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Once Popular Landscape Selection Found to be Invasive

burning bushWinged burning bush (Euonymus alatus) has been a popular landscape choice for many homeowners over the years, but Purdue experts warn that the plant has escaped landscapes, and it is causing harm to natural ecosystems.

Purdue Extension forestry experts Brian Beheler, Don Carlson, Lenny Farlee, and Ron Rathfon recently co-authored an Extension publication on winged burning bush as part of Purdue Department of Forestry and Natural Resources’ Invasive Plant Series.

Named for its brilliant and vibrant red fall colors, winged burning bush has offered homeowners a landscape stand-out in the fall. It is a medium-sized deciduous shrub native to China, Japan and Korea. Leaves and branches are arranged oppositely, and twigs may have corky ridges or “wings”. Leaves are generally about ¾ inch to 2 inches long. It can grow up to 20 feet tall.

“Indiana has three native euonymus species that could be confused with winged euonymus,” the Purdue authors said. “The most likely encountered is eastern burning bush or wahoo (Euonymus atropurpureus), which is a shrub or small tree.” Wahoo usually has larger leaves, longer leaf stems, and a more erect form than winged burning bush, with pink 4-lobed capsules having red-orange fruit inside. Other native relatives are running euonymus or running strawberry bush (Euonymus obovatus - a perennial groundcover) and strawberry bush or brook euonymus (Euonymous americanus – a small shrub).

Although it is not illegal to sell, gift, barter, exchange, distribute, transport, or introduce winged burning bush plants in the state of Indiana according to Indiana’s Terrestrial Plant Rule (312 IAC 18-3-25), it is escaping our landscapes and establishing in natural areas, such as woodlands, prairies and other uncultivated areas. The authors assert that it has likely escaped cultivation in most, if not all, Indiana counties.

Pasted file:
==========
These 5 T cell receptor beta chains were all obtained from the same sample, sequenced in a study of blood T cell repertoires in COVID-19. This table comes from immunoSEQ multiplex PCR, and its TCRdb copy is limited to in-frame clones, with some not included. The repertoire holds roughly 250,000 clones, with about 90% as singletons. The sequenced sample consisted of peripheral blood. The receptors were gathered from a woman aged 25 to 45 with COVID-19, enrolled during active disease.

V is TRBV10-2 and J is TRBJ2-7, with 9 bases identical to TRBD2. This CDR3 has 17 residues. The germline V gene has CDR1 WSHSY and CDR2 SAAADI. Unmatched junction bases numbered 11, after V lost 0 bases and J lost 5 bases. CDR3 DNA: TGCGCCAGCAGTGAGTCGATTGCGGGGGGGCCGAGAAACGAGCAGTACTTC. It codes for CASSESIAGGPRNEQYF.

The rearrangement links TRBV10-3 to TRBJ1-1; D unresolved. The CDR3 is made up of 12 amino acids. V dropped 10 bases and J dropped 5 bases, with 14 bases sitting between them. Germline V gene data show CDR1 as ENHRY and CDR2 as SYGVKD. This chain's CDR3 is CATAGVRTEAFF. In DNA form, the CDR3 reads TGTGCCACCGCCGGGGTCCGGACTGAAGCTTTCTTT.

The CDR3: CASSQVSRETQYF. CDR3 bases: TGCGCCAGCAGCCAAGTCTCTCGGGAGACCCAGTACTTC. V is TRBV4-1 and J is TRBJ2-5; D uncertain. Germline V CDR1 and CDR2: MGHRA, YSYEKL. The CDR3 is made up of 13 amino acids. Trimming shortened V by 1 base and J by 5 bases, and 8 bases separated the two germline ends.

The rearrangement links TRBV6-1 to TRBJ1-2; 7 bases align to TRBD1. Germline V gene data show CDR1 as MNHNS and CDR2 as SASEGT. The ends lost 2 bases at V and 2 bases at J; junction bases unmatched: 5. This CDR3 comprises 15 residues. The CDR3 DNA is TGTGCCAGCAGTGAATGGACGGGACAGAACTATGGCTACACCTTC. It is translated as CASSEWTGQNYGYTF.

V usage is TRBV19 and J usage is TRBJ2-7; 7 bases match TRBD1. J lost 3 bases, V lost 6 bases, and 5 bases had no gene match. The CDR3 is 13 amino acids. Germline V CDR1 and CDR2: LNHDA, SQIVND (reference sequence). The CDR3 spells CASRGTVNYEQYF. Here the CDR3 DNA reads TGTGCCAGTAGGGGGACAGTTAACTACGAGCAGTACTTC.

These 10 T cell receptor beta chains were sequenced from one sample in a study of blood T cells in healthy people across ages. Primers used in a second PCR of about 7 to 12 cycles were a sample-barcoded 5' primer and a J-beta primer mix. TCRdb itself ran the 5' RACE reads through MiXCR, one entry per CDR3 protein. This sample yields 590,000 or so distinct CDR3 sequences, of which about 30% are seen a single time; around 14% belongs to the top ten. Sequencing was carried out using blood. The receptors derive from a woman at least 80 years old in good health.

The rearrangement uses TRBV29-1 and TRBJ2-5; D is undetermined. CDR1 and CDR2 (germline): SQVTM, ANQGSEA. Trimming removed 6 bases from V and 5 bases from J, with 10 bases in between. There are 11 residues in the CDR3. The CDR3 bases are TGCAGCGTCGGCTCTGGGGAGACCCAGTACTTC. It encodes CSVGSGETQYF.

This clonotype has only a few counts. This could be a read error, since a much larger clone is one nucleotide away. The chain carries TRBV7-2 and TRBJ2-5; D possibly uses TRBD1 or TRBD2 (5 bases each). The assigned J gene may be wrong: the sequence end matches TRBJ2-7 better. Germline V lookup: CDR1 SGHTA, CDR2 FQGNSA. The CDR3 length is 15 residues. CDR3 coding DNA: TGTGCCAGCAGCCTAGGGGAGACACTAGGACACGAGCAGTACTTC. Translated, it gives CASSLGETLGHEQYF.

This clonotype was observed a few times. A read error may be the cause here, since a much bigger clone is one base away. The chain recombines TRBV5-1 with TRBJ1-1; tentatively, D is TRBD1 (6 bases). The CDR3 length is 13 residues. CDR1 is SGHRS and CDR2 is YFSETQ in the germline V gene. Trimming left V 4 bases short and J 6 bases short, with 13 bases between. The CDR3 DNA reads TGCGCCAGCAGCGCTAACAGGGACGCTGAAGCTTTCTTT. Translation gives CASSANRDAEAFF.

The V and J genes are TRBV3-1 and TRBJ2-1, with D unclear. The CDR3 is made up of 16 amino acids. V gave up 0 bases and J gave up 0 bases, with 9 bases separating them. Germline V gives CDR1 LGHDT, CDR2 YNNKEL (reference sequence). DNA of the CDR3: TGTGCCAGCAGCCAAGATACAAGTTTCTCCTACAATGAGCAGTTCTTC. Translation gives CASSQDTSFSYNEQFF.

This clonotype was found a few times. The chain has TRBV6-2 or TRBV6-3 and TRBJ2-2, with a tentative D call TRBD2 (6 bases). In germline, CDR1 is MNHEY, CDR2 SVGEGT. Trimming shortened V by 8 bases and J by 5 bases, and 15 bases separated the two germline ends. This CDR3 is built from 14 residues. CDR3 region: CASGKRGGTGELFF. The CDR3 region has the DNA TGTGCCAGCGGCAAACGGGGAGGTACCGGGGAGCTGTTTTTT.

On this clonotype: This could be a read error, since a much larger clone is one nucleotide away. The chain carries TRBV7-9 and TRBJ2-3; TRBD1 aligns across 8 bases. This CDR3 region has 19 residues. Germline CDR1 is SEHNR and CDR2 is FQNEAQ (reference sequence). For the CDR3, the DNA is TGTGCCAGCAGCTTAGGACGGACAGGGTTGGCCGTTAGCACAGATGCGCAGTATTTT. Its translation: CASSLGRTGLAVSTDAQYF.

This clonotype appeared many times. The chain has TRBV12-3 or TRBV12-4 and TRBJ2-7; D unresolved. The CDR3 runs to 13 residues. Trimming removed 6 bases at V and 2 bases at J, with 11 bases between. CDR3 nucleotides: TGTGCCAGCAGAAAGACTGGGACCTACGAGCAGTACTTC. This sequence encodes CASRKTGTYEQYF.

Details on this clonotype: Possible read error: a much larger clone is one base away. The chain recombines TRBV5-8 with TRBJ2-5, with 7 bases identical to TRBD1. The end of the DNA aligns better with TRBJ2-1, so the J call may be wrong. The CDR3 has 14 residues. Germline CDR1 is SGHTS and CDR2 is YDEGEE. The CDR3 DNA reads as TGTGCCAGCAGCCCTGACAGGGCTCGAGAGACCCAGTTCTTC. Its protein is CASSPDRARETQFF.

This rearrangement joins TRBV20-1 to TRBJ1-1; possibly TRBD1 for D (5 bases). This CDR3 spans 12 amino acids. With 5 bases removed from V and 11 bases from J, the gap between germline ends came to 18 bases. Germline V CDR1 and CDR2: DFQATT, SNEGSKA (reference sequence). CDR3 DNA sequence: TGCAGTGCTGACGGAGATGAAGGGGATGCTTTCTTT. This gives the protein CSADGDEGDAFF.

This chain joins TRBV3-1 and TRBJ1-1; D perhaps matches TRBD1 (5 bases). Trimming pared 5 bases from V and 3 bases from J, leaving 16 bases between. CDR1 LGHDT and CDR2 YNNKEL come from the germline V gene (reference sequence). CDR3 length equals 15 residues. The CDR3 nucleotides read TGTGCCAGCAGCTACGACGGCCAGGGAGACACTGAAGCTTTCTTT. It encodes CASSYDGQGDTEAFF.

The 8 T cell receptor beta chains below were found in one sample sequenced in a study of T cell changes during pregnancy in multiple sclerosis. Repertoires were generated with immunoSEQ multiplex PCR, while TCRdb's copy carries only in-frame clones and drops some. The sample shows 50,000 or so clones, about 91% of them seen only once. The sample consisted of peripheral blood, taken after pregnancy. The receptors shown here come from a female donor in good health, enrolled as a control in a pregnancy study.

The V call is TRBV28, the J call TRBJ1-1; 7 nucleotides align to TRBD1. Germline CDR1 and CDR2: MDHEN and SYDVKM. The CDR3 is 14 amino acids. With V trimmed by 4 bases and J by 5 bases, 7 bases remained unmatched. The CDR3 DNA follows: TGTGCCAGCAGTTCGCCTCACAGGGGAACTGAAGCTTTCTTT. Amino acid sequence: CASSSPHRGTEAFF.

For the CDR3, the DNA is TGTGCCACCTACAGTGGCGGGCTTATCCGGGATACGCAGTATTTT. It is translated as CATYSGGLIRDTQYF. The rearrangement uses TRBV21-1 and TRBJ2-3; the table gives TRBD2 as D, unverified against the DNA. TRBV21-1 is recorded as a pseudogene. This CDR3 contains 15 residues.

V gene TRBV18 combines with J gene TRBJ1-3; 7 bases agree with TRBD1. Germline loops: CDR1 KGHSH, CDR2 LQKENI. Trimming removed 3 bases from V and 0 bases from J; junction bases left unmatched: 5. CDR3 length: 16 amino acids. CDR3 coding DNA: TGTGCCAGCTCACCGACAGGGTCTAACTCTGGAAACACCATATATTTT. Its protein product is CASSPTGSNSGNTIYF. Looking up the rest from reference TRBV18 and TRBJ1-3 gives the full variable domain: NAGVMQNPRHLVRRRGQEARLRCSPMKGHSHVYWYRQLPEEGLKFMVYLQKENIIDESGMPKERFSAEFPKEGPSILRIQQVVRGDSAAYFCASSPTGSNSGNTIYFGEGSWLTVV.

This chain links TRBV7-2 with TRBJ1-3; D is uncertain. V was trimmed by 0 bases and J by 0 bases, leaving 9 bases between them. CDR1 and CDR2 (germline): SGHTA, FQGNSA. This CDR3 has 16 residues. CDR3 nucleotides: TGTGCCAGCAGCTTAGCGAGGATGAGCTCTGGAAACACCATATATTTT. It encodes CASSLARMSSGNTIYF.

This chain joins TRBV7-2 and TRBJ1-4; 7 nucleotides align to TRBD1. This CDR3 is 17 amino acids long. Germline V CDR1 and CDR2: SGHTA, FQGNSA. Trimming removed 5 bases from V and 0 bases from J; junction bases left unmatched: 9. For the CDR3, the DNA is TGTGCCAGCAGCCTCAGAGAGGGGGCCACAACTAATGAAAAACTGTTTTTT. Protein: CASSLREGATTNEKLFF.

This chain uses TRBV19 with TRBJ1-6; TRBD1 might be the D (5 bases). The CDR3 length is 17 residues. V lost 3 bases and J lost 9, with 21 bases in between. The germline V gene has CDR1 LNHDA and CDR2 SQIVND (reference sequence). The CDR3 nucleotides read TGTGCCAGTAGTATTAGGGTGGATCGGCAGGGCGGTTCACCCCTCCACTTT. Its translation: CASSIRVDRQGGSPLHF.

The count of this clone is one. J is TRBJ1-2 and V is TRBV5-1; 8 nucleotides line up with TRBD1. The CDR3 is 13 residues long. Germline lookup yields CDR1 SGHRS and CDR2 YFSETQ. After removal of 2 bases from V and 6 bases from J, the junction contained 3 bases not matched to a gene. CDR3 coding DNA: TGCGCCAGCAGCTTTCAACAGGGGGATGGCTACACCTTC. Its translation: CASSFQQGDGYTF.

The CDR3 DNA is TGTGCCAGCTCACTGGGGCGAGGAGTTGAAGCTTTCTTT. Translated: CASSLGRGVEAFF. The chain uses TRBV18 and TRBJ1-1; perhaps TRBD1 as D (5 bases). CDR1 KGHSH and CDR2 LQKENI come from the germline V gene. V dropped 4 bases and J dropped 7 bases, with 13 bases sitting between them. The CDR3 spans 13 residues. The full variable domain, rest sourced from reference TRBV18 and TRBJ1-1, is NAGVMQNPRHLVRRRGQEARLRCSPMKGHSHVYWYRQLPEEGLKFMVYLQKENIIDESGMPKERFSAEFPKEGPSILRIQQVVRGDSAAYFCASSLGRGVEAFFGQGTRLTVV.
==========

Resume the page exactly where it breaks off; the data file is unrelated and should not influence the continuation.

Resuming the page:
They stated, “The ability of winged burning bush to spread via seeds dispersed by birds, survive and produce seed in shaded environments, and gradually increase density and distribution in forests presents a threat to the native diversity and productivity of natural habitats in Indiana.” They said that besides seed production, winged burning bush stands can increase in density by layering, where a branch comes in contact with the soil and roots. “Research has shown that high deer population levels promote the establishment and spread of some invasive plant species, including winged burning bush,” they said. “Deer preferentially browse on desirable native plants while avoiding winged burning bush, giving it an additional advantage over native plants.”

According to Indiana Native Plant Society, some alternatives to winged burning bush for homeowners to consider include blackhaw (Viburnum prunifolium), highbush blueberry (Vaccinium corymbosum), red chokeberry (Aronia arbutifolia), and winterberry (Ilex verticillata).

Find the referenced Purdue publication at Access an informational brochure about Indiana’s terrestrial plant rule at Learn about other invasive plants and organisms at

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